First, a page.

He added, “A critical element of Governance is designing an approach to cyber supply chain risk management as part of cyber security as third party cyber risk needs to be accounted for. I am glad that the CSF emphasizes this.”

Kolasky left government in 2022 after a 15-year career at the Department of Homeland Security and CISA where he played a role in implementing EO 13636. His most recent job at CISA put him in charge of the National Risk Management Center.

Kolasky called CSF 2.0 “a key element of an organizations approach to cyber security,” while arguing that “it needs to be implemented in a way that allows for adaptability by organizations. That isn’t a flaw in the Framework but instead a reality that an organization shouldn’t update its framework and consider that the work is over. It needs to use the Framework to be responsive to emerging threats. NIST seems to understand that.”

“In terms of next steps, I’m eager to hear how the new Framework will be reconciled with CISA’s Cybersecurity Performance Goals. There should be no daylight between those two efforts,” Kolasky said. The CPGs were updated in 2023 to align more closely with the CSF.

CSF 2.0 should be a “basis for harmonization across industries and internationally” with support from the Biden administration, Kolasky said. “The new Framework is a great baseline for alignment and I hope policy makers keep pushing for consistent application of it.”

Robert Mayer of US Telecom commented, ““Today’s release of the NIST CSF 2.0 marks another momentous milestone in our nation’s efforts to address the ever-increasing challenge of cybersecurity risk management. The impact of the original framework cannot be overstated as it fundamentally changed the way organizations around the world understood and communicated cyber risk to both internal and external stakeholders.”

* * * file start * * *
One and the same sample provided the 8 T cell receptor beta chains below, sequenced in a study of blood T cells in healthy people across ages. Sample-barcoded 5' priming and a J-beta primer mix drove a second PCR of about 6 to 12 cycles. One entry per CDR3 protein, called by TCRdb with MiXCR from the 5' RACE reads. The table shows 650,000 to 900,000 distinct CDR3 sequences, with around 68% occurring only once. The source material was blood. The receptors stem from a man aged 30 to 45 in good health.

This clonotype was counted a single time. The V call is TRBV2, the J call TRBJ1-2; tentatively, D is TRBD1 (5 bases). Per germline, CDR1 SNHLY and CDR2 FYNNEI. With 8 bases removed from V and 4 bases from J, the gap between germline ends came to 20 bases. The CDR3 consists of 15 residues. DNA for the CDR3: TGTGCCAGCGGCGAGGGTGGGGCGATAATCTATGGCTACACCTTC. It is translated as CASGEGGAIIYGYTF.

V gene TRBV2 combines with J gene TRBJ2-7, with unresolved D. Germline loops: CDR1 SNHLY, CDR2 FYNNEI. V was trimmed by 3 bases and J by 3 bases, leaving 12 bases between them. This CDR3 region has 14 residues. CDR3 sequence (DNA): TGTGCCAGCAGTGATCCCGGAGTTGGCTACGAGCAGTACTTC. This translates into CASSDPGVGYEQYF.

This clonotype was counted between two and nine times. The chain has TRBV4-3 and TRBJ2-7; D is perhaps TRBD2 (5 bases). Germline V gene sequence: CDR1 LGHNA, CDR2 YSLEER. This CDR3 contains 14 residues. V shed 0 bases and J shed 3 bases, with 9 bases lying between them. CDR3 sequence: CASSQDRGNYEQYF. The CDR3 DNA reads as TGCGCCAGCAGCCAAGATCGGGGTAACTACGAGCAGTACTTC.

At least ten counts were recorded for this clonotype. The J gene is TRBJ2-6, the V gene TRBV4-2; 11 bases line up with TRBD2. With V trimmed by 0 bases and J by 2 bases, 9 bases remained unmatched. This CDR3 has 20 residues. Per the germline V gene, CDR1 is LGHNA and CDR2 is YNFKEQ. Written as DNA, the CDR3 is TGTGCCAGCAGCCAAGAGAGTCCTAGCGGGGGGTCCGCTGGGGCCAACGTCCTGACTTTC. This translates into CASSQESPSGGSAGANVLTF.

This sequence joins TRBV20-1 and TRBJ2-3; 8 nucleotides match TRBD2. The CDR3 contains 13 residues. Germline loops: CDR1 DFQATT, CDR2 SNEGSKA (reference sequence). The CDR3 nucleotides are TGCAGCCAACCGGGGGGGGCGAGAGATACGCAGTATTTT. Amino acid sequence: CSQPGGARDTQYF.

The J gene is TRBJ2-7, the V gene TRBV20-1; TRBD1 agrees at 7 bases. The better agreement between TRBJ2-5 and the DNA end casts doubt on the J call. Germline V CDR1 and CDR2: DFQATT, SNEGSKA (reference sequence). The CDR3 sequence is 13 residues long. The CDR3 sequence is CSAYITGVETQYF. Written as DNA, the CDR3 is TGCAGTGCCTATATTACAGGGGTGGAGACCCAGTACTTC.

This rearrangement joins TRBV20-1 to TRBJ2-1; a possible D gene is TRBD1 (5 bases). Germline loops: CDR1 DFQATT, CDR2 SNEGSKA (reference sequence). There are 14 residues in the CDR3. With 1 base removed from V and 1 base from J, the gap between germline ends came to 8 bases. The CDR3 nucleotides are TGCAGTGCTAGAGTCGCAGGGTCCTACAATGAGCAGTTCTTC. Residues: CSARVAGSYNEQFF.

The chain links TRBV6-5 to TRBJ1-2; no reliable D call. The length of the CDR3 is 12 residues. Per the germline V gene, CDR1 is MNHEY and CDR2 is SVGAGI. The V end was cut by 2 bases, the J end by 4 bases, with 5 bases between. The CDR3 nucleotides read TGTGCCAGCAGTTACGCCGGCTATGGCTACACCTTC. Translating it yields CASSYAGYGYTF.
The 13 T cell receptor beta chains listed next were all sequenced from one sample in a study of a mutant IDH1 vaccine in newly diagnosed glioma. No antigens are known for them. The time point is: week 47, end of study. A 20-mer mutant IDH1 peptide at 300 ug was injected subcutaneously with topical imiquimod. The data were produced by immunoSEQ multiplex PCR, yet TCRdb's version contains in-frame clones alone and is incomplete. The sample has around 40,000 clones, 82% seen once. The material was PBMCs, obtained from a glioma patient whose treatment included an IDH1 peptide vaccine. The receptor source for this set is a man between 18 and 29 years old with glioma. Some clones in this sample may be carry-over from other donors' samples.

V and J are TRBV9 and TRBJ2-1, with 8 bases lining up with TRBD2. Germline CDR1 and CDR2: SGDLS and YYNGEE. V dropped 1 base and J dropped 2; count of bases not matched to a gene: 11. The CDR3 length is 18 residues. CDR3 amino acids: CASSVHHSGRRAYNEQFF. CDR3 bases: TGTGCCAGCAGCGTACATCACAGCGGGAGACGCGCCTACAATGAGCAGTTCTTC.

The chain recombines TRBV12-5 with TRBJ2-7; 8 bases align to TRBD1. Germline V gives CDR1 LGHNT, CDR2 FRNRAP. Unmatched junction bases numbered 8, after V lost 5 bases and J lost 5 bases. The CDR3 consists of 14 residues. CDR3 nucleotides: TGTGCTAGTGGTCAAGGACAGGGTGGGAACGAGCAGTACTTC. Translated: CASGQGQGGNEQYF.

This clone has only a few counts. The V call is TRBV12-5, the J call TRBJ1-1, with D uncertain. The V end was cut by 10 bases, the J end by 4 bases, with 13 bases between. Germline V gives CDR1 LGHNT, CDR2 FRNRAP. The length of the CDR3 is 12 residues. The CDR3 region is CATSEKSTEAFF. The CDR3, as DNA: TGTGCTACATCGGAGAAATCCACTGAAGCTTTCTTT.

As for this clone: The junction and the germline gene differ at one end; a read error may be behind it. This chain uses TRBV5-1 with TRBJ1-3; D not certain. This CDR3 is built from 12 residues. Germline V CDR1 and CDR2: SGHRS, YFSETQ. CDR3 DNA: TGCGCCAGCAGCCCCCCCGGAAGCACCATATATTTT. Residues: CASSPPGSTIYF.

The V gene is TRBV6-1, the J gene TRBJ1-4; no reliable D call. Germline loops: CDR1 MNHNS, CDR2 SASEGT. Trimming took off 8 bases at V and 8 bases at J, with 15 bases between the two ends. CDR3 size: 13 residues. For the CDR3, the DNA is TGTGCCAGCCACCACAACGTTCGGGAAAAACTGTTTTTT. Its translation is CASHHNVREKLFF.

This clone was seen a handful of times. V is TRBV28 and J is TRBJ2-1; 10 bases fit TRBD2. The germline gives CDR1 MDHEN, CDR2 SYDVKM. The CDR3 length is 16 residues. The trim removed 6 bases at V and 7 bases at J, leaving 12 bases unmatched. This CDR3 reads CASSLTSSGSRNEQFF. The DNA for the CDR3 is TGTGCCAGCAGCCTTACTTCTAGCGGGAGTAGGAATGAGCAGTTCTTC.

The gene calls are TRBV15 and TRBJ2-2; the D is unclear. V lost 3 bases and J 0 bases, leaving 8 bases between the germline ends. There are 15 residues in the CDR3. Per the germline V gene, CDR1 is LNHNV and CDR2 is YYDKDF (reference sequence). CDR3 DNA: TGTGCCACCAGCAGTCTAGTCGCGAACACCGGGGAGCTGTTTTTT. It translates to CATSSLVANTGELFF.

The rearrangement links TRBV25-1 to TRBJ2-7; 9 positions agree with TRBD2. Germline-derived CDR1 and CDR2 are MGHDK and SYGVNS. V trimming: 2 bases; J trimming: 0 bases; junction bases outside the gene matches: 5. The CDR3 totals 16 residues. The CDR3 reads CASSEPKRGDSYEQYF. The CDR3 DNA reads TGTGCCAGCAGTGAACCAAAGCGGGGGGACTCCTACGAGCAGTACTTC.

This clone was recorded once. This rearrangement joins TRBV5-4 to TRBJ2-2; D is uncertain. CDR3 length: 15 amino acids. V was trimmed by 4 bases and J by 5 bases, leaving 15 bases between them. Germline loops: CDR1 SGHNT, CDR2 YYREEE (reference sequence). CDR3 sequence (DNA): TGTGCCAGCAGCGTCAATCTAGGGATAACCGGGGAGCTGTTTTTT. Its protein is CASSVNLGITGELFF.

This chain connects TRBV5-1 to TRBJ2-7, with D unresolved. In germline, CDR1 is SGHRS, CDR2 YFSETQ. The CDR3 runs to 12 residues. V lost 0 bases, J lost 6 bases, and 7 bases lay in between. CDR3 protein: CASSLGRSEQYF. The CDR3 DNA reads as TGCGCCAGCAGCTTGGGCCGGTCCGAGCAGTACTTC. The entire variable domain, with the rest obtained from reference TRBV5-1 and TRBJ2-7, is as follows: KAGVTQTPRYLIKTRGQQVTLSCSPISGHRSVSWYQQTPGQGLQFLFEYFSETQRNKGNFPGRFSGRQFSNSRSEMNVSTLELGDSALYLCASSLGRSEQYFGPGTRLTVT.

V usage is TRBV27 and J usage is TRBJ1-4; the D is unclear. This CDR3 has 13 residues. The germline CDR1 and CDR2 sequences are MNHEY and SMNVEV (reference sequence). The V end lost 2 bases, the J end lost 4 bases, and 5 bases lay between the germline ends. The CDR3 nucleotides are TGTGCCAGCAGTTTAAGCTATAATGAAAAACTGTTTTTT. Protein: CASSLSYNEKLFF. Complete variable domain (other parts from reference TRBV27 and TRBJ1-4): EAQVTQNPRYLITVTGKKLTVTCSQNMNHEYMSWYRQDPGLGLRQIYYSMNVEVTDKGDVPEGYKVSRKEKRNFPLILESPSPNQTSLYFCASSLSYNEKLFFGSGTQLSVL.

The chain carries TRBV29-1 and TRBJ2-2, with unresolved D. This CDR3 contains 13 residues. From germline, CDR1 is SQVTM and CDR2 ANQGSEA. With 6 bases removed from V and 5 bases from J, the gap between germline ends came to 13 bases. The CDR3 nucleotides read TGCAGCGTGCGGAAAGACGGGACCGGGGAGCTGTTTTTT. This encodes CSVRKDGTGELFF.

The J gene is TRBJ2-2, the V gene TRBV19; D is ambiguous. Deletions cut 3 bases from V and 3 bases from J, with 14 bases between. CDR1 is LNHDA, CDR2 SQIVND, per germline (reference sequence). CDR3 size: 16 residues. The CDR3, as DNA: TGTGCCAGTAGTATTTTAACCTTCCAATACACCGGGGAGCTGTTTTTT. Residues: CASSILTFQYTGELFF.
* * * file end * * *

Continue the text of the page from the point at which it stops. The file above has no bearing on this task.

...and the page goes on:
“With this latest update, NIST has once again validated the benefits of collaborating with industry by establishing risk-tailored mechanisms that ensure accountability and continuous improvement,” Mayer said.

Mayer was part of an effort to develop a CSF profile in 2015 tailored to the communications sector through the FCC’s Communications Security, Reliability, and Interoperability Council.

John Miller of the Information Technology Industry Council said, “The Cybersecurity Framework has been a highly successful tool that has positively impacted the cybersecurity of thousands of organizations of all sizes in the U.S. and internationally. We believe the new version of the Framework, with its expanded scope, will provide significant continuing value to users within critical infrastructure and beyond.”

Miller said, “We appreciate that NIST addresses the complex topic of supply chain cybersecurity in a way that recognizes its importance to cybersecurity risk management, and the accompanying C-SCRM Quick Start Guide is an especially helpful resource for organizations wishing to use the Framework to address supply chain challenges the release of its C-SCRM Quick Start Guide. We commend NIST’s robust stakeholder engagement process to update this important tool and look forward to continuing our decade-long collaboration on future iterations of the Framework, cybersecurity standards, and other U.S. cybersecurity policy.”

CSF 2.0 is designed to support the implementation of President Biden’s national cyber strategy.

National Cyber Director Harry Coker told Inside Cybersecurity, “After listening to, and learning from, both industry and government partners, NIST has rolled out an important, major revision of one of the foundational documents for cybersecurity risk management. We applaud this framework as, in line with the President’s National Cybersecurity Strategy, it transitions best practices into common practices.” -- Sara Friedman (sfriedman@iwpnews.com)